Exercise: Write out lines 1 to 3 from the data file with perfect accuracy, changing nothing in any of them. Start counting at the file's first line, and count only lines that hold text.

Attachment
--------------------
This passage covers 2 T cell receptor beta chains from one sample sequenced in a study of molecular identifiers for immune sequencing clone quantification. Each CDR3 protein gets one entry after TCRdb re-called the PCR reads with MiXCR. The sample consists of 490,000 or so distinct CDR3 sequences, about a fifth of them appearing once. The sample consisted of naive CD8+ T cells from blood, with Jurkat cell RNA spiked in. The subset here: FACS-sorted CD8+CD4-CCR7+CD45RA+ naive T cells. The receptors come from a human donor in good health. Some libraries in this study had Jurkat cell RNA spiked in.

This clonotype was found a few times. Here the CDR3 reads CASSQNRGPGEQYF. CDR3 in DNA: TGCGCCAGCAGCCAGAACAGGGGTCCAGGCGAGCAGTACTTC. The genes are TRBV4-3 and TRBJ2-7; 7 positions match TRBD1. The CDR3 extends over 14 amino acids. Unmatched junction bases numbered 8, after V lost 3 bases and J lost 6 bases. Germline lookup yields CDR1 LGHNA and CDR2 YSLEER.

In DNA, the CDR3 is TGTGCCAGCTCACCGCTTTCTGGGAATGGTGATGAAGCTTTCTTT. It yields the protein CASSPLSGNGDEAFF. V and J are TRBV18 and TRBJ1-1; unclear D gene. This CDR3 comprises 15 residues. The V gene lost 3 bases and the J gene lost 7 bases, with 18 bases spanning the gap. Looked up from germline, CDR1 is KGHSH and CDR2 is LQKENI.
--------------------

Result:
This passage covers 2 T cell receptor beta chains from one sample sequenced in a study of molecular identifiers for immune sequencing clone quantification. Each CDR3 protein gets one entry after TCRdb re-called the PCR reads with MiXCR. The sample consists of 490,000 or so distinct CDR3 sequences, about a fifth of them appearing once. The sample consisted of naive CD8+ T cells from blood, with Jurkat cell RNA spiked in. The subset here: FACS-sorted CD8+CD4-CCR7+CD45RA+ naive T cells. The receptors come from a human donor in good health. Some libraries in this study had Jurkat cell RNA spiked in.

This clonotype was found a few times. Here the CDR3 reads CASSQNRGPGEQYF. CDR3 in DNA: TGCGCCAGCAGCCAGAACAGGGGTCCAGGCGAGCAGTACTTC. The genes are TRBV4-3 and TRBJ2-7; 7 positions match TRBD1. The CDR3 extends over 14 amino acids. Unmatched junction bases numbered 8, after V lost 3 bases and J lost 6 bases. Germline lookup yields CDR1 LGHNA and CDR2 YSLEER.

In DNA, the CDR3 is TGTGCCAGCTCACCGCTTTCTGGGAATGGTGATGAAGCTTTCTTT. It yields the protein CASSPLSGNGDEAFF. V and J are TRBV18 and TRBJ1-1; unclear D gene. This CDR3 comprises 15 residues. The V gene lost 3 bases and the J gene lost 7 bases, with 18 bases spanning the gap. Looked up from germline, CDR1 is KGHSH and CDR2 is LQKENI.